Do you ever think of social media as a business that has to be regulated in order to ensure fair competition in this marketing space. In the period of ten years we have gone from a time when the American marketplace was dominated by companies such as Exxon Mobil, General Electric, Microsoft, Citigroup and Bank of America to a new era of technology companies replacing them in the size of their market caps. Microsoft remains in the middle of this group at #3, but is now joined by its largest tech competitors: Apple (1), Alphabet (2, Google parent company), Amazon (4), and Facebook (5). We may eventually have to regulate these tech giants if they are determined to truly be monopolies that limit competition by smaller tech businesses in this space.
“We are going to have to decide fairly soon whether Google, Facebook and Amazon are the kinds of natural monopolies that need to be regulated, or whether we allow the status quo to continue, pretending that unfettered monoliths don’t inflict damage on our privacy and democracy. It is impossible to deny that Facebook, Google and Amazon have stymied innovation on a broad scale. To begin with, the platforms of Google and Facebook are the point of access to all media for the majority of Americans. While profits at Google, Facebook and Amazon have soared, revenues in media businesses like newspaper publishing or the music business have, since 2001, fallen by 70 percent.” So most Americans can now “proudly” say that they only know what they see on their computer screens (of varying sizes). Maybe this is really how all those fake news stories began?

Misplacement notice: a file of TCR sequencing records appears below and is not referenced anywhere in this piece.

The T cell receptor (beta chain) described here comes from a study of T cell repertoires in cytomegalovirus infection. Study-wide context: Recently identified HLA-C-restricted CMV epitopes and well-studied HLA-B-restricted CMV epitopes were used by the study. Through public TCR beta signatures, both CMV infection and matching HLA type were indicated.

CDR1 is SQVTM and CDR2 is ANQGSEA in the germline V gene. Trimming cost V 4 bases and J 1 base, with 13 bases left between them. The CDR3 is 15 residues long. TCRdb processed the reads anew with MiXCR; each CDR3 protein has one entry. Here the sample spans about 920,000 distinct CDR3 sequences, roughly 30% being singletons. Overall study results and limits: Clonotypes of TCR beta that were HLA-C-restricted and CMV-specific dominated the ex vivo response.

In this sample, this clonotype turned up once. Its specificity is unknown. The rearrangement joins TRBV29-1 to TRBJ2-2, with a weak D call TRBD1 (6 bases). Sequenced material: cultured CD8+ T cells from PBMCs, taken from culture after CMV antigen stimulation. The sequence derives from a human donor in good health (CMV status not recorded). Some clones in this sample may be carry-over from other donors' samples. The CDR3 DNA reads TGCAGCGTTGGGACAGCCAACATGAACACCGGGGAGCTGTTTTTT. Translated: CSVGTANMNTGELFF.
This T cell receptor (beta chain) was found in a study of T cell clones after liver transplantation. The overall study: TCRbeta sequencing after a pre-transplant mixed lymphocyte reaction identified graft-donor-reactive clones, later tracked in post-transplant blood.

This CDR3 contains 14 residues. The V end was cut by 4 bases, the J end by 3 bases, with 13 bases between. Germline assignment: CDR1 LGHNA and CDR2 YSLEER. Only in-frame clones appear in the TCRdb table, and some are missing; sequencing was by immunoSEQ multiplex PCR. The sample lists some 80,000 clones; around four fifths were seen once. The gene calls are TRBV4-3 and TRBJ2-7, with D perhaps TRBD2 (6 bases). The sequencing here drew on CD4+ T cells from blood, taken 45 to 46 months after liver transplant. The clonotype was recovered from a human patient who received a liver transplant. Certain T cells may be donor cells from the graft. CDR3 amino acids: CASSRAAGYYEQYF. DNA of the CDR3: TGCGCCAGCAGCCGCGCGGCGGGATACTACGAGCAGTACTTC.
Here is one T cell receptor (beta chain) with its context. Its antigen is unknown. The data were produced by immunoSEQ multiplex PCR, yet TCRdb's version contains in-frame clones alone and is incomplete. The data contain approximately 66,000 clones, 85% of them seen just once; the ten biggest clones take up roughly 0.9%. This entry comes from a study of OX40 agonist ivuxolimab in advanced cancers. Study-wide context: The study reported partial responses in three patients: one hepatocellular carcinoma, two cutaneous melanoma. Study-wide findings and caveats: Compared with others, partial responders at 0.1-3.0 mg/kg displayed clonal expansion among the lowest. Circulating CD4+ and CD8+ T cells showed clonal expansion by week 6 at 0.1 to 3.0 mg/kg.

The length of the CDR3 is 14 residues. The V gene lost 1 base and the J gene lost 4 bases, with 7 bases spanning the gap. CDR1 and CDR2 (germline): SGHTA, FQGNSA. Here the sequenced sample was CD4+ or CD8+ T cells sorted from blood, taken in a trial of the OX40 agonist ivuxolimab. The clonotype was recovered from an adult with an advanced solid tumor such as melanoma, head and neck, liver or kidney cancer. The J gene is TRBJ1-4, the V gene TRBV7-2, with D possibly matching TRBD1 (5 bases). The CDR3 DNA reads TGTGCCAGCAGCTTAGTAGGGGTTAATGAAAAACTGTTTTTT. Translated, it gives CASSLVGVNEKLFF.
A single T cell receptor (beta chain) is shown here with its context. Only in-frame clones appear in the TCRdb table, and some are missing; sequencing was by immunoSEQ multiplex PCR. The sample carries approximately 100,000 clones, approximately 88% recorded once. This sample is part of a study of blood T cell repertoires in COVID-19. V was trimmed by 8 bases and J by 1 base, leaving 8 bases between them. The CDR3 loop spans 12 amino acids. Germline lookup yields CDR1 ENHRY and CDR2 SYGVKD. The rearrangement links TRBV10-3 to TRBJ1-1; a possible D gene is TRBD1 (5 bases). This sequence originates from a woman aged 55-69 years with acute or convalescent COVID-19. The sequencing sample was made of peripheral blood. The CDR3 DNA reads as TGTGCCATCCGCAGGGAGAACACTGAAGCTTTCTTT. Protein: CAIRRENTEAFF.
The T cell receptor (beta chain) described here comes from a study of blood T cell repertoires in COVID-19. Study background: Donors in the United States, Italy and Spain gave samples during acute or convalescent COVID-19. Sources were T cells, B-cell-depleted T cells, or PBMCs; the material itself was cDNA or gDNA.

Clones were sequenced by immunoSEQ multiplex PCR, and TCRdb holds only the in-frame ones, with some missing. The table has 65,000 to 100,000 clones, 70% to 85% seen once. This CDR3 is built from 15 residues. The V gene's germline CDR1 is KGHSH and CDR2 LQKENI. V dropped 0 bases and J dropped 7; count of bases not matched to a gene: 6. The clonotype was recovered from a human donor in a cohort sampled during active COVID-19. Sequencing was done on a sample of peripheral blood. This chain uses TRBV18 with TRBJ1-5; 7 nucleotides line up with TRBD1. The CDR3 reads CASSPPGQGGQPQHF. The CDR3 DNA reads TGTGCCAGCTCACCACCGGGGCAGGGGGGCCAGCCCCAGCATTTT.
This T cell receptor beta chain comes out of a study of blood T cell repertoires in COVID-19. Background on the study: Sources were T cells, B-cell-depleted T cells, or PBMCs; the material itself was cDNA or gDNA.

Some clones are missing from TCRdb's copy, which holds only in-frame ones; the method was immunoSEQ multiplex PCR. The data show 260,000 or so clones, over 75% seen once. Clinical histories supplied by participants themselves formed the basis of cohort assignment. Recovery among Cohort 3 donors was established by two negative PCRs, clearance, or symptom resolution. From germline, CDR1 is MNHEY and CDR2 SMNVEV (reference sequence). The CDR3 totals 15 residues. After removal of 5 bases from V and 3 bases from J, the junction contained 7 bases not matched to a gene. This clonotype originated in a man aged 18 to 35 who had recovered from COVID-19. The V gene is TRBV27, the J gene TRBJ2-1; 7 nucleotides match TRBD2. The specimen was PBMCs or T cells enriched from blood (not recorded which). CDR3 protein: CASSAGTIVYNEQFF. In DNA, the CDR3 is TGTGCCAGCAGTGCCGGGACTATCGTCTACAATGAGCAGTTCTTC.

Fewer newspaper readers, but more “screen” readers. Let’s face it, our social media markets are like the Wild West of the Digital Age. Maybe we do need a few Marshall Dillons to protect all of us law-abiding citizens (anyone remember Gunsmoke?).
Figuratively speaking that is. But this all about how technology has expanded as an industry that has a global reach. Not only in terms of the powers of the Internet, but its effect on humanity around the world. Many different races and people from all corners of the globe can now benefit and contribute to its continuing growth and reach. Silicon Valley has brought some of the most talented tech “workers” from around the world into the U.S. We are talking about companies like Google, Apple, Facebook, Twitter, LinkedIn, Amazon, Netflix and Microsoft. Trump’s proposed immigration ban could impair the ability of top U.S. companies to recruit and retain such talent in order to better compete globally.
In a company-wide email, Tim Cook, Apple’s CEO, stated his opposition very clearly, particularly in terms of its impact on immigration from predominantly Muslim countries. “I’ve heard from many of you who are deeply concerned about the executive order issued yesterday restricting immigration from seven Muslim-majority countries. I share your concerns. It is not a policy we support.” In open letters and other public statements during the Presidential campaign, tech executives and workers also objected to Trump’s anti-Muslim statements, and some signed onto a commitment not to help design his proposed Muslim registry.